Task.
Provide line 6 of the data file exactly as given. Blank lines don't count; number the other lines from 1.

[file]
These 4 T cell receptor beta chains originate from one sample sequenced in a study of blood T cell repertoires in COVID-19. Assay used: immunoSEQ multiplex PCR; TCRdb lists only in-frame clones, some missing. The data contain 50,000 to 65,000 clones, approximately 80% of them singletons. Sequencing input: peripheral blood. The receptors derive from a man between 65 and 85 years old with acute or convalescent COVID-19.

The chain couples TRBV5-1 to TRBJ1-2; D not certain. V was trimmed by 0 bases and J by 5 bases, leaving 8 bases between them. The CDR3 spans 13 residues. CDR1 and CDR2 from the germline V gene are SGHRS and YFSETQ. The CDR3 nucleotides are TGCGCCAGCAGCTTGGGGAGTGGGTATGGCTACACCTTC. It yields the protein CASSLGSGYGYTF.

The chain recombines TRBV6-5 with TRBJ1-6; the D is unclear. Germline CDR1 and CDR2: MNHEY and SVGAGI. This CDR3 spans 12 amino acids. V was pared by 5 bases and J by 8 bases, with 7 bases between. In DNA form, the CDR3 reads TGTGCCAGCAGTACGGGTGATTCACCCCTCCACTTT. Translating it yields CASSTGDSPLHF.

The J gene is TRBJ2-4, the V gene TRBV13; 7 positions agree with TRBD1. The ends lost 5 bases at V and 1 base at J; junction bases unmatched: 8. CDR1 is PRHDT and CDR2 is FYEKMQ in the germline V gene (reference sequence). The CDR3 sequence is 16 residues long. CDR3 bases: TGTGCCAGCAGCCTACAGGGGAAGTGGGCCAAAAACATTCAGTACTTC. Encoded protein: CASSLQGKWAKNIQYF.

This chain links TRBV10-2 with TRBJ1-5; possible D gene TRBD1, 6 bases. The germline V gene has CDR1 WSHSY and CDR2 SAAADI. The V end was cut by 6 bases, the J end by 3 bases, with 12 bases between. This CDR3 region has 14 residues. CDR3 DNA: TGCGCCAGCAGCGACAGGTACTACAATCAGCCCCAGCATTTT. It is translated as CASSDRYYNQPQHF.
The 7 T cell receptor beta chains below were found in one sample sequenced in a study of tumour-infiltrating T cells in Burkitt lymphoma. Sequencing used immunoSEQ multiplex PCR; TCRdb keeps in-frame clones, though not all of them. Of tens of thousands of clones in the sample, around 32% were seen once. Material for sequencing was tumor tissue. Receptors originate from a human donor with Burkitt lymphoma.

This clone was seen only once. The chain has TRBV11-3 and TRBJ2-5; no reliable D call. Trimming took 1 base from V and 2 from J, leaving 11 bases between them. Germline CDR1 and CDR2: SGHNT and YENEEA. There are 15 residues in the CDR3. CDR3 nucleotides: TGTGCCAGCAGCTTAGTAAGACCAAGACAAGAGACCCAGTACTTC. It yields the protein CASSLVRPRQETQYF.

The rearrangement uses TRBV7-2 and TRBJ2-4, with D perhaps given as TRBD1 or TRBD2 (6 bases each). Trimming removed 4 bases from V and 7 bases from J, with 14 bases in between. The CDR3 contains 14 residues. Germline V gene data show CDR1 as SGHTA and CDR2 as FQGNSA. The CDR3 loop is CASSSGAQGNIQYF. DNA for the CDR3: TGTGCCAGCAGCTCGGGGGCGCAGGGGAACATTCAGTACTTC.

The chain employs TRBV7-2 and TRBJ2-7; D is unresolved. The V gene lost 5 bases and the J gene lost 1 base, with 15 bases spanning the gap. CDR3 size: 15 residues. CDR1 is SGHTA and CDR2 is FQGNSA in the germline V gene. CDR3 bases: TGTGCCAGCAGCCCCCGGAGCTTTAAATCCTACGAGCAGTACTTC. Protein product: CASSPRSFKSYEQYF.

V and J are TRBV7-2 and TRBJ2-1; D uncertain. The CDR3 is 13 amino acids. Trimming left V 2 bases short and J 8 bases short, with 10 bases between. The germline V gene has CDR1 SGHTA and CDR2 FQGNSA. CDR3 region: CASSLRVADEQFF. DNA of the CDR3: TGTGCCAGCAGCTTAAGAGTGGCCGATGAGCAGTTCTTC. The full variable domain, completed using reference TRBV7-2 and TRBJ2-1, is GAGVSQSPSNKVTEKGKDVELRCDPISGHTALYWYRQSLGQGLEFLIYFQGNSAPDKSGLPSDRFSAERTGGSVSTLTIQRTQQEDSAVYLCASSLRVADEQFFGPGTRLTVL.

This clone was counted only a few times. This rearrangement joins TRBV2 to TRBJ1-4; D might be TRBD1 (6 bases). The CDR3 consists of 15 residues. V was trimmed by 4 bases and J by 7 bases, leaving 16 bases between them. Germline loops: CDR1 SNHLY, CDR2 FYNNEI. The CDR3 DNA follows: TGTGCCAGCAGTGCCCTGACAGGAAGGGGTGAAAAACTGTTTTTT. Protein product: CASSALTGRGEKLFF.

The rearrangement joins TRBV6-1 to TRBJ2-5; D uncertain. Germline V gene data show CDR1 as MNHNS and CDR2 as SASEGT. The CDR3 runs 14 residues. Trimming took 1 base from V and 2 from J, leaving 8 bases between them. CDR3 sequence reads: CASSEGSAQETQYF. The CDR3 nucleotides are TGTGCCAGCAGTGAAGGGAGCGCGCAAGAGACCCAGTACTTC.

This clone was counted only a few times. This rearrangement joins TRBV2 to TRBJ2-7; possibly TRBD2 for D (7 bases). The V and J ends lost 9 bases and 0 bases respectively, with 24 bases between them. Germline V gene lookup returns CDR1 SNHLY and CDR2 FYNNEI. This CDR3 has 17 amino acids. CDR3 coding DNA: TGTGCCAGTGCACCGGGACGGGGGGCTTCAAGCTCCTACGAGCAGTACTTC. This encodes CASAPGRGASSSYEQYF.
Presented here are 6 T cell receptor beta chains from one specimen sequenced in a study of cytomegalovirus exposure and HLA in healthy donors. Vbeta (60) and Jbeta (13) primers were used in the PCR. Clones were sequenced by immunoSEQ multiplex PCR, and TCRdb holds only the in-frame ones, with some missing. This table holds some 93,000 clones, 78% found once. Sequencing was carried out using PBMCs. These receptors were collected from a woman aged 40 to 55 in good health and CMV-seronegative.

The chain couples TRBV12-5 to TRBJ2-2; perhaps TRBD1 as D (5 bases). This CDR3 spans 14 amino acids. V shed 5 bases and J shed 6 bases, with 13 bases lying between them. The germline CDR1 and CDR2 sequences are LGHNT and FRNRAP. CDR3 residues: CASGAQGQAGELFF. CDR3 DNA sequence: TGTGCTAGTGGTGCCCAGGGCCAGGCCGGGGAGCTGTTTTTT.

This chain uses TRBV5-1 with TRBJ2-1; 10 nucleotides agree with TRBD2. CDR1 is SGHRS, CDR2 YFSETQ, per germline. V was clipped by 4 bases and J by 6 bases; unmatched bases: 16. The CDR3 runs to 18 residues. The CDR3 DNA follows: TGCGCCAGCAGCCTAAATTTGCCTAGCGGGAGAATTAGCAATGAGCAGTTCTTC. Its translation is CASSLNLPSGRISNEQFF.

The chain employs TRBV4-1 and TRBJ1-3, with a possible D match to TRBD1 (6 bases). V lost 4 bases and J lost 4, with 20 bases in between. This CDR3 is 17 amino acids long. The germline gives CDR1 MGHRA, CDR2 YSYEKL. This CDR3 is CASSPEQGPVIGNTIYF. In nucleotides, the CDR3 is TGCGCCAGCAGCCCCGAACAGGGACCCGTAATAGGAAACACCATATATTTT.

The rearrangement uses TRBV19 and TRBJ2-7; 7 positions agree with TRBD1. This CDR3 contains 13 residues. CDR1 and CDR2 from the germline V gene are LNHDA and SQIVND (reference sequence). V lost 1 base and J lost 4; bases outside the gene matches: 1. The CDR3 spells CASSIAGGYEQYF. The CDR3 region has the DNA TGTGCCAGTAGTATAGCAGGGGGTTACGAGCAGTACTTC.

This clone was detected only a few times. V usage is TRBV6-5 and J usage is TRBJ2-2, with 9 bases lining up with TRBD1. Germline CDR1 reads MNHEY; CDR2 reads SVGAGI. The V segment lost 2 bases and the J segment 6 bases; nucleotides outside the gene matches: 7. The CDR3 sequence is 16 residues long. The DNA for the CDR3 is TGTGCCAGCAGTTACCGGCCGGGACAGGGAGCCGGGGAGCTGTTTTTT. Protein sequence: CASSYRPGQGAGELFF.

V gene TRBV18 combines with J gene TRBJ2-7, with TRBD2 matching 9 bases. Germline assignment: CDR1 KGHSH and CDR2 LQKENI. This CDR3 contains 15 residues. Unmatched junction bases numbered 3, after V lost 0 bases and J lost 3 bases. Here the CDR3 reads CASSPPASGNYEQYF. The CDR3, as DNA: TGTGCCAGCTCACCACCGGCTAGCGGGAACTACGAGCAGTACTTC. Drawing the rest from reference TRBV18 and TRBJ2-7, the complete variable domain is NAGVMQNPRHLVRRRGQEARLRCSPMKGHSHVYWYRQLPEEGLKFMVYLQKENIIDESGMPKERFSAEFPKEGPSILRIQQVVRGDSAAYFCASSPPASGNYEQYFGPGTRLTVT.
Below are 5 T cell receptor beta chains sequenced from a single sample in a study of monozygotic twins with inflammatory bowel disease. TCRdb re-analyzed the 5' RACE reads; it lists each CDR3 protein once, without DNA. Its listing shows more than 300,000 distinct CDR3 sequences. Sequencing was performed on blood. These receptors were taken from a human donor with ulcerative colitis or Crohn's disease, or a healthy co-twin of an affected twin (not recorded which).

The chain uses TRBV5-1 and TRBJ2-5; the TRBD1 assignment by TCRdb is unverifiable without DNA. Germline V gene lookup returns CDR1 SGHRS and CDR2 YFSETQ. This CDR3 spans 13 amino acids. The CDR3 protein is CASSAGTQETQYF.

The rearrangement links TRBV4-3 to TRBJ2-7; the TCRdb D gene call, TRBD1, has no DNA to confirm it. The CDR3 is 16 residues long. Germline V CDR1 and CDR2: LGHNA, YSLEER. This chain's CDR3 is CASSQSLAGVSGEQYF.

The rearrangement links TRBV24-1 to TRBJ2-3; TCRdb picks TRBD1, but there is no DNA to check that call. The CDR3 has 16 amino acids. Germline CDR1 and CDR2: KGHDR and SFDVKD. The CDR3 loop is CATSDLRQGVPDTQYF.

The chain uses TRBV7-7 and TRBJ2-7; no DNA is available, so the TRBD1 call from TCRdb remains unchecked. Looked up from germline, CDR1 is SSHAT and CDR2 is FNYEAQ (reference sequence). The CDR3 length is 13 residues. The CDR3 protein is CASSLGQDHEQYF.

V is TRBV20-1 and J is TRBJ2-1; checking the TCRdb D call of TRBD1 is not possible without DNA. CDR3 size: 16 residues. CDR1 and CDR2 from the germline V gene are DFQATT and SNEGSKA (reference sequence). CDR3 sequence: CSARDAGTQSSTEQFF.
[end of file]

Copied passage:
The 7 T cell receptor beta chains below were found in one sample sequenced in a study of tumour-infiltrating T cells in Burkitt lymphoma. Sequencing used immunoSEQ multiplex PCR; TCRdb keeps in-frame clones, though not all of them. Of tens of thousands of clones in the sample, around 32% were seen once. Material for sequencing was tumor tissue. Receptors originate from a human donor with Burkitt lymphoma.